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Norman Augustine
Norman R. Augustine, chairman of a panel examining the state’s business climate. (File)

Frustration builds as tax panel review slowly moves forward

Members of a panel charged with looking at how taxes affect the state’s business climate are expressing frustration about the pace of their work.

The Maryland Economic Development and Business Climate Commission met last week for the second time this summer. As with the first meeting in July, most of the session was spent in hours of detailed briefings on taxes and incentives that even analysts said was complicated. Members, who have two more public meetings in September and October, have yet to hear from business owners about how the state’s policies make it difficult to expand or hire.

Mary Ann Scully, president and chief executive officer of Howard Bank and a commission member, called the recent meeting “a frustrating day.”

“Taxes are not about stories,” Scully said. “Taxes are about credible analysis of where we differ and if we want to move the dial in a certain direction, what must we do and what would the advantages and disadvantages of that be. I just don’t feel right now that we’re making any progress on that front.”

It’s a far cry from last year, when the commission was formed by House Speaker Michael E. Busch, D-Anne Arundel and Senate Thomas V. Mike Miller Jr. to look at how to improve the state’s business climate. The legislature passed five bills earlier this year based on the panel’s recommendations. Those bills were signed into law by Gov. Larry Hogan.

The panel, chaired by Norman Augustine, was asked to continue its work in an effort to determine the impact of the state’s tax policy on the business climate. But many members have acknowledged completing the task will not be easy.

“I think as hard as our first phase of the commission was, this phase is going to be much more difficult.” Scully said. “This is where the heavy lifting needs to be done.”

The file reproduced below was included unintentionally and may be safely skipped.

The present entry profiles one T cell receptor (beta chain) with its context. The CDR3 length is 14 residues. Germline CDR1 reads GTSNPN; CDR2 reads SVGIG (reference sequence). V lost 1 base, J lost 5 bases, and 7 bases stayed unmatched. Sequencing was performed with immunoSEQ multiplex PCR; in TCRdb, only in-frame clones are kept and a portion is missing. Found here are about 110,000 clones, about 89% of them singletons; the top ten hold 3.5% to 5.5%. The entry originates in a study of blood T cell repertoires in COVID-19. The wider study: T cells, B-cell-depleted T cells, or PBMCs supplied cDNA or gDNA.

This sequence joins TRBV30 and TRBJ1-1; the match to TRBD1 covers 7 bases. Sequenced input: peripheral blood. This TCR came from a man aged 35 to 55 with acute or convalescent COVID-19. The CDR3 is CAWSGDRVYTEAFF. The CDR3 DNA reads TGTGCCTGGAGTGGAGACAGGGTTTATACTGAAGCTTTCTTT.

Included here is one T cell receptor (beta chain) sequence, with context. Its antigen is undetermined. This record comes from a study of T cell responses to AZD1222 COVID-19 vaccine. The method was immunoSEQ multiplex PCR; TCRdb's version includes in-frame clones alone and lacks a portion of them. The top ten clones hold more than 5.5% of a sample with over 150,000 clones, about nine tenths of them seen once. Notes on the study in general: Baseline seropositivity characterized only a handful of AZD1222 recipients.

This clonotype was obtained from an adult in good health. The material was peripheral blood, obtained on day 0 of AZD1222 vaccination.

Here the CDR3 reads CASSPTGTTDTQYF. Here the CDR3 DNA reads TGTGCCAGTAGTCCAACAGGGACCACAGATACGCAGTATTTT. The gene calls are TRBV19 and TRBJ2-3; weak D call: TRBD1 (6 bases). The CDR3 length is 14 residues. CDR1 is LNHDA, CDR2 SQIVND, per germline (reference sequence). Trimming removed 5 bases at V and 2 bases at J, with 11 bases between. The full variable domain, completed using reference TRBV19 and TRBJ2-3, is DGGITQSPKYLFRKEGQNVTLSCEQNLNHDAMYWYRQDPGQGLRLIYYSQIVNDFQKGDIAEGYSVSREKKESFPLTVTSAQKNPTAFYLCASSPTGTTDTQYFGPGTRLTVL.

And so far that heavy lifting has included dense briefings on various, complicated corporate and personal tax policies and antiquated and sometimes redundant, contradictory or archaic tax incentive programs.

“I do think it would be a good idea to have some businesses that are willing to come here,” said commission member Joshua C. Greene, a partner at Squire Patton Boggs in Washington, D.C. “That’s the perspective we need in this second phase.”

Unanimity difficult

Sen. Edward J. Kasemeyer, D-Howard and Baltimore counties, and a member of the commission, said he also senses the frustration among some on the panel.

“I think if we keep going on and meeting for four or five hours a day with people talking, I’m worried things get lost, subject matter gets lost,” said Kasemeyer, who is chairman of the Senate Budget and Taxation Committee. “I don’t want us the last day saying, ‘What are we going to do?’”

Augustine said he understood that some members are anxious to move beyond the hours of briefing.

“We needed an education period, particularly for people like myself,” said Augustine. “I personally think we are about where I thought we’d be at this point in time. I think we’re now shifting from education to answers.”

Some of those answers may be hashed out in private meetings. Augustine said the group needs time to discuss a number of potential ideas that could lead to recommendations in a final report due in December.

“We need some executive session time among ourselves to go through some of these thoughts,” he said. “My hope would be that we can find a way that we can mutually compromise and come up with a set of principles to work from and come as close to unanimity as possible.”

But Augustine, whose name has become synonymous with the commission, acknowledged that answers won’t come easy and, in the end, the second phase might not have the same impact as in the first phase. A number of current and former legislators have already questioned calls for reducing corporate or personal income taxes saying such a move would endanger priorities such as education and healthcare spending.

“I think one of the reasons we had impact with phase one was we were unanimous,” Augustine said.  “This is a topic that is going to be very hard to get unanimity. The further we are from unanimity, the less impact we have. By the same token, if our conclusion is we’re unanimous that there’s nothing you can do, that wouldn’t be very helpful.”